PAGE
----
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a counfel to all children,' " My fon hear the inftruction of thy father, and forfake not the law of thy mother, for they shall be an ornament of grace unto thine head and chains about "thy neck." What an encouragement to parents, to feel their children willing to learn how they fhould acquire knowledge common, civil and divine. If they depart before them, how cheerfully fhould they with fweet refignation commit them to the arms of Jefus. If parents fhould die first, with what hopes may they leave them behind, in the comfortable expectation, that after they have ferved their generation according to the will of God they will meet with them in glory. But whether they live or die, or their parents live or die, how pleafing the thought, that all are and will be with God. Wherefore, my dearly beloved children and youth, the hope of the church and the hope of the world, allow me to entreat you by the love of your parents and by the mercies of God, that you liften. "to the inftruction of your father, and give heed to the law "of thy mother."

Fifthly, another part of dutifulness is, patiently to submit to the correction of your parents. This is one of the most reluctant and painful duties of children. But, my dear little ones, it is neceffary for your comfort, ufefulaefs and happiness. The directions of heaven are wisdom. God enjoins the meafure, and often the recipient of the fcourge is lefs afflicted than the administrator. O that it could be impreffed upon your infant minds, that the parents must hate you who correct you not for your faults. This is nature, reafon and feripture, and riper years will blefs God for the feverity. Can there be a child fo loft in unnatural affection as to wifh his parents fhould hate and abhor him. But the father who correcteth not his child is confidered by infinite wifdom as a hater of him. Hear ken to the heavenly adjudication. "He that fpareth the rod "hateth his fon, but he that loveth him chafteneth him by"times. Foolifhnefs is bound up in the heart of a child, but

"the rod of correction will drive it far from him. Withhold "not correction from the child, for if thou beateft him with a "rod, he shall not die; thou fhalt beat him with a rod and "deliver his foul from hell. Chaften thy fon while there is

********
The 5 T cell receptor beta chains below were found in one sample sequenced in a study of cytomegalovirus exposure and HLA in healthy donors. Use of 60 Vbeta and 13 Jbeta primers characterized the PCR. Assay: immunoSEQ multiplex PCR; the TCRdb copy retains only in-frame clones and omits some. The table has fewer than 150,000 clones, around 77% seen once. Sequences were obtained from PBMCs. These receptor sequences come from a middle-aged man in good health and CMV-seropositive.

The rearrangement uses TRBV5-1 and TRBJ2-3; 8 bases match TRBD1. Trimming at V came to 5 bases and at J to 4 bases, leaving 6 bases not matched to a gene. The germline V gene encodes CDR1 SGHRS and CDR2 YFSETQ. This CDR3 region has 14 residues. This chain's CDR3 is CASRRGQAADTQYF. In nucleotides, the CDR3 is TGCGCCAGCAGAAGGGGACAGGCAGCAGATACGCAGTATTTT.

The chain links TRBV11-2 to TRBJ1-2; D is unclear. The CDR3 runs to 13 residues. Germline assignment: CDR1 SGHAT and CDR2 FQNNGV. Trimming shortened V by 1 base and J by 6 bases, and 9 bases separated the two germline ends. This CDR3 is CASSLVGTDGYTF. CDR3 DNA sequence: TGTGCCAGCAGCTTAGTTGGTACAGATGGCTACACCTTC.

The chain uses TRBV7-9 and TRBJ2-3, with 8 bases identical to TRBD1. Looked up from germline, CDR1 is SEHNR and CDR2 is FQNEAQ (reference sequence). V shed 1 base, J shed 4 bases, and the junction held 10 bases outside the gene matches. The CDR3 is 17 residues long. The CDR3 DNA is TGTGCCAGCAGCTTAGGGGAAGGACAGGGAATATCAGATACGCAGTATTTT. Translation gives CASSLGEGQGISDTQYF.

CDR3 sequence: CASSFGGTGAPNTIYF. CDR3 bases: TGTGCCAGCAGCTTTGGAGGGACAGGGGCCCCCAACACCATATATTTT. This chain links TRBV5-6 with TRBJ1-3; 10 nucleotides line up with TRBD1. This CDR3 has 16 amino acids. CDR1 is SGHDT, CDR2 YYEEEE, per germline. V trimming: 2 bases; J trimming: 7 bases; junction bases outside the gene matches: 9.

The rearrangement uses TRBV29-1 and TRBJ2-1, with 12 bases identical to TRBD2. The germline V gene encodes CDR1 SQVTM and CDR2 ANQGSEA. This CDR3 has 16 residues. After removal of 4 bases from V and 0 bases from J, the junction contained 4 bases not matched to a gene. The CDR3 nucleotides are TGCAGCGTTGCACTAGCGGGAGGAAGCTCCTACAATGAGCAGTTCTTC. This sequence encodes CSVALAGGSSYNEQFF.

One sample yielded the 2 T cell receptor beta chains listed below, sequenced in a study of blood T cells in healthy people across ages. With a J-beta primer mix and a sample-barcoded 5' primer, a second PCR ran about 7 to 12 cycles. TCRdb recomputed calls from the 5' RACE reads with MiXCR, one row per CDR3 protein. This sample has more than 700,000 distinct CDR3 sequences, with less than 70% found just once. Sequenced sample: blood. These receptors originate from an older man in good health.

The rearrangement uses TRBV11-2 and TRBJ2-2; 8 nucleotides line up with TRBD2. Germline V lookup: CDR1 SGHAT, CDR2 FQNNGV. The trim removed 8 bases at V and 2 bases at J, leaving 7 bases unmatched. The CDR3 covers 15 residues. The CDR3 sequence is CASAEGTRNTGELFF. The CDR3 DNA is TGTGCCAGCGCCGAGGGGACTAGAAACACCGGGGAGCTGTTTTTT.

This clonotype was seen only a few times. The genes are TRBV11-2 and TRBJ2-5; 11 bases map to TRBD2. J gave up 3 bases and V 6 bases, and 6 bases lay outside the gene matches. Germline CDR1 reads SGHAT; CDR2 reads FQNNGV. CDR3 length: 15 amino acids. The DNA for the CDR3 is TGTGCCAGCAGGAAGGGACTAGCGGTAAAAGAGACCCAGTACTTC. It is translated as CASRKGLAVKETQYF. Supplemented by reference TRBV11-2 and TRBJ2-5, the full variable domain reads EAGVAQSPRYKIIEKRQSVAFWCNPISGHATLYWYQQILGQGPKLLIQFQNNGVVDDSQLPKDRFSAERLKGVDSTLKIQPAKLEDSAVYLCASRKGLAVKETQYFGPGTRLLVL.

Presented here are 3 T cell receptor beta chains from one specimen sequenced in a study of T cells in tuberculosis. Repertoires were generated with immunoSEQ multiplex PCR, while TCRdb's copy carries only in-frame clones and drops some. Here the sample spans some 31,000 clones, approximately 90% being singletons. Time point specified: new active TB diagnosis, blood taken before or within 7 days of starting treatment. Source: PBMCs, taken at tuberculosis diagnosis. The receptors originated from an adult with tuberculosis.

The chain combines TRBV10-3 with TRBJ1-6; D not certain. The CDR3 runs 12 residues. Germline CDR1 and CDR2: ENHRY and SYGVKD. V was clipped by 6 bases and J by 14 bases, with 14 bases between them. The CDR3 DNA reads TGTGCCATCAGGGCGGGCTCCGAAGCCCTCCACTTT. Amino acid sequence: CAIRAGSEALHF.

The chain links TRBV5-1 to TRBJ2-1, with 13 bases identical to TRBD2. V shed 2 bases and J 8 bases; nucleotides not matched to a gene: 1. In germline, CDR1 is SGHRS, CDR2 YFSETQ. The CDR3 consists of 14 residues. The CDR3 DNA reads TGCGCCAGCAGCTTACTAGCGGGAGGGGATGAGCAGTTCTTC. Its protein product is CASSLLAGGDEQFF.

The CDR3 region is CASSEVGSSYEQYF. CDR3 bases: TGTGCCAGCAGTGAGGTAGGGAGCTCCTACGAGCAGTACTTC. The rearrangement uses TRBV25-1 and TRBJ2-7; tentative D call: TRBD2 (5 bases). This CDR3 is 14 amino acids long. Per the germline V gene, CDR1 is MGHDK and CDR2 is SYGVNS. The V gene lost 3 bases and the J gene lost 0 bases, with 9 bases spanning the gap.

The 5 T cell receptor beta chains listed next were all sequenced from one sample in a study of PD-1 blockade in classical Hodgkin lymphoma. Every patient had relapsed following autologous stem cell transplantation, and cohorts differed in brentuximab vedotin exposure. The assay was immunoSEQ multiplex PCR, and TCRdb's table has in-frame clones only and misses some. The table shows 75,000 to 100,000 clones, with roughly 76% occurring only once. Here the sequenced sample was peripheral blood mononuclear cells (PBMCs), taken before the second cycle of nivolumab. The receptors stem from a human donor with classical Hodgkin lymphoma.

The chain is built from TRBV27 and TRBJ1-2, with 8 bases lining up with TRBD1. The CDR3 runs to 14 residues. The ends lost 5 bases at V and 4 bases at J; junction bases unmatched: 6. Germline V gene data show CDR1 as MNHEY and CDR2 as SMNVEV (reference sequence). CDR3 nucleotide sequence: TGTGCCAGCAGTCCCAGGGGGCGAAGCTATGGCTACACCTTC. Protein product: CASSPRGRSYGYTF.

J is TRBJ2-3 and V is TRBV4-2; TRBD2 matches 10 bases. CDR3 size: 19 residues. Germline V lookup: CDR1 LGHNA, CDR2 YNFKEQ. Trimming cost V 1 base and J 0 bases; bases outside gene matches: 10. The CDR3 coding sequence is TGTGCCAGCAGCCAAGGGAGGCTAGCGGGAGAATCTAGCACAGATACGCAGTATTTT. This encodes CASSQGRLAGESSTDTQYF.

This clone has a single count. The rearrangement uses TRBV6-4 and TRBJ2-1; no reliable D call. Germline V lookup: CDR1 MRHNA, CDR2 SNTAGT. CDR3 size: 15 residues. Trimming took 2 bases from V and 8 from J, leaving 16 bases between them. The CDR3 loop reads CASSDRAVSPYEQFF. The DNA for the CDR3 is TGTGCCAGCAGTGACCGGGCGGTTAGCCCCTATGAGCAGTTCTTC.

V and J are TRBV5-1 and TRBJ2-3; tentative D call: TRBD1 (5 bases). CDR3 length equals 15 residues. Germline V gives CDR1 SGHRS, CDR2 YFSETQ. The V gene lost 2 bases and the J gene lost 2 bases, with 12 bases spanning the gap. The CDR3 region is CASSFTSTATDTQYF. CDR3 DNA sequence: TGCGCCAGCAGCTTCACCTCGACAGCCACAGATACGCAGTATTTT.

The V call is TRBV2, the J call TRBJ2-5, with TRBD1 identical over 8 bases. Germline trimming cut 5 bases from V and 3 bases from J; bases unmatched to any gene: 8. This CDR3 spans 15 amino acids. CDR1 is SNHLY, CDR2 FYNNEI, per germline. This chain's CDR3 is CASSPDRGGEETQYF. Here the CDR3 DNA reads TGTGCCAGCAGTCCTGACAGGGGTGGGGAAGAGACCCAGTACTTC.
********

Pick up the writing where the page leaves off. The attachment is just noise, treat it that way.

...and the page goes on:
hope, and let not thy foul fpare for his crying." O that children could be induced to confider, that correction appointed by God, however painful to themselves and parents, is for their higheft ufe and benefit,

Sixthly, another branch of this dutifulness is, that children fhould only afficiate, and make intimates and companions of thole, who are agreeable to their parents choice. Bad company to youth is the greatest evil in fociety. All the confeffions of criminals brought to a shameful end, principally confift of three articles, difobedience to parents, wicked company, and fabbath breaking. Evil company is the deftruction of youth. Other things fy their thoufands, but this its ten thousands. Ruft corrodes the most polifhed steel, fo evil communication Let not children enter into the corrupts good manners. fecrets of the wick, and let not their honor be united with them. It is impoffible to detail all the duties of the filial relation; let this clofe the collection. Imitate your parents in all that is good, avoid every thing in them wrong, pray for them, pray for yourselves, dedicate yourfelves to God in Chrift, renounce fin, and engage to walk in faith and holiness, then you will be useful in the world and happy forever.

The fubje&t clofs with the laft advice of ministerial and the whole foul of parental counsel. "Be ye followers of God as "dear children, and walk in love, as Chrift hath alfo loved "you." Remember and imitate the character of the child Samuel, who grew up in favor with God and man,


Some Duties Incumbent upon Youth.

Ecclefi. xii. 1. 2.

Remember now thy Creator in the days of thy Youth, while the evil days come not, nor the years draw nigh, when thou shalt fay, I have no pleasure in them; while the fun, or the light, or the moon, or the fiars be not darkened, nor the clouds return after the rain.


NO addrefs in facred writ is more directly pointed, or more folemnly made to the rifing generation, than the words before It was the laft counsel of an old man, and this, and a few following difcourfes, are the laft perhaps, you will ever hear from your aged paftor. Allow me to take for my copy at prefent, the laft addrefs of one of the oldeft and wifeft preachers. This counfel is directed to those in the morning and bloom of life, whose active and volitile fpirits bear them on to the gratification of every defire.